Commission Roundup: Wake to Partner with UNC for Behavioral Health

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Wake County officials say they can get more bang for their mental healthcare buck by partnering with UNC.

Representatives from Wake County, UNC Health Care and Alliance Behavioral Healthcare (Alliance) presented a framework Tuesday for a partnership among the three entities.

Photo Credit: Wake County

WakeBrook recovery center provides substance abuse treatment.

Alliance Behavioral Healthcare is the county’s new Managed Care Organization, a partnership with Durham County required by changes in state law. The group now oversees management of behavioral health services in both counties.

The county appoints members to the new MCO board, and yet still provides some services that compete with it – a conflict of interest, Cooke said.

The transition requires Wake County to stop offering federally-funded behavioral health services currently provided by Wake County staff by January 2013.

Cooke told commissioners the county spends about $20 million per year on behavioral health services, much of which is duplicated by other programs. The partnership will solve the conflict of interest by turning that management over to UNC.

Learn more about the county’s health services.

The exact picture of how the partnership will work is still unclear. Cooke said the goal is to rebalance services offered, optimize the dollars spent and overall, offer better care.

“I think it’s a benefit for Wake County and our consumers, because I think the money can go farther,” he said. “And I think it’s building on the expertise of UNC healthcare.”

Kevin FitzGerald, chief of staff at UNC, said the partnership is especially helpful during the transition to the new Managed Care Organization.

“What we believe we can bring to the table is a rigor and set of expertise I think will be helpful in managing this transition,” he said. “This will be a hand-in-hand effort with the MCO that you’ve entered into.”

FitzGerald said the particulars are under negotiation and a final plan will be brought before commissioners by August.

RTP Presents Master Plan Update
Research Triangle Park could someday feature mixed-used development, including shops and residences.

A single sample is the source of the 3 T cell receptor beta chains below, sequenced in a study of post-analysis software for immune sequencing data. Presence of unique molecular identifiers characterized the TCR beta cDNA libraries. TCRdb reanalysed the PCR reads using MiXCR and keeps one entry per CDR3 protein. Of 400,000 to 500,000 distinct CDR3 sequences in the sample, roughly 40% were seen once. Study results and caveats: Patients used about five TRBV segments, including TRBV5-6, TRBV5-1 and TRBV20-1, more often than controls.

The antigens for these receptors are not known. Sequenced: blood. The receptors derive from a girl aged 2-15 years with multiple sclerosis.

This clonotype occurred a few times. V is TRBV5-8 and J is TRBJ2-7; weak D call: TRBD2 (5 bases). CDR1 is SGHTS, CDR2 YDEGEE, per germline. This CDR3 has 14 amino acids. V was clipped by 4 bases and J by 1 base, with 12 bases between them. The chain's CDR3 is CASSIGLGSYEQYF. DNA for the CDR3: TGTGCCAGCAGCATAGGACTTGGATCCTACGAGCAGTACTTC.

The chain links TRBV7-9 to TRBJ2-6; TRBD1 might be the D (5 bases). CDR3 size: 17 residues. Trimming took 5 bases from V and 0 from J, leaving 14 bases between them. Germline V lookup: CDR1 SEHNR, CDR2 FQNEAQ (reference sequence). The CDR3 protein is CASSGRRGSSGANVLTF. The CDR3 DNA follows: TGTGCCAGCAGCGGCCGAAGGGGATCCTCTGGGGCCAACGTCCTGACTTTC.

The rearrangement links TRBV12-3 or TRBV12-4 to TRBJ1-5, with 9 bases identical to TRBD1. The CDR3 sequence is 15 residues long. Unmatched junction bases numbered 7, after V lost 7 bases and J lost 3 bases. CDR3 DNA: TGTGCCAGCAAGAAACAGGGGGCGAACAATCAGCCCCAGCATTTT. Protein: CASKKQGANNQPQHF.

RTP officials presented a plan to commissioners Tuesday to overhaul the park in the next few decades. The goal is to remain competitive and keep RTP at the forefront of people’s minds as they look for a place to set up business, said Bob Geolas, president of the Research Triangle Foundation.

Geolas said the creation of RTP was “a big, bold decision” and “one of the most ambitious big bets ever in our state.” In its early days, it was considered a unique and amazing thing.

A vision for the future of RTP. Rendering by the Research Triangle Foundation.

But now, they face competition as people seek different environments, that often include amenities, more services and a better quality of life for the more than 39,000 full-time employees and estimated 10,000 contractors inside.

There are no specific site plans yet, Geolas said, but the principles of the new plan are: density, nature and sustainability. The idea is to keep the beautiful landscapes and open spaces while creating some areas of density, offering a blend of new and old.

They have three goals: to maintain attractiveness to current tenants, continue to attract large companies and to attract broader range of tenants.

“We don’t want to forget our bread and butter, which has been these large companies,” he said. “We want to create a great cohesive laboratory.”

The first part of the new plan includes a mixed-use center, which would be located in the Durham County section of the park. Geolas also wants to work more with universities to enhance research in the park.

The plan will take decades, he said. For now, the Research Triangle Foundation is working to get input from companies and begin working on regulatory changes needed to move forward. Such changes include zoning laws and amendments to the original state law that created a special tax district for RTP.

Geolas said while top corporate executives still list RTP in their top five “utopia” sites, younger people might list RTP in the top 10 or even top 50.

“We’d better be getting into the game of getting into their conversation of one of the places to grow,” he said. “[We want to] put together a plan that’s big, exciting and that people are going to want to pay attention to.”

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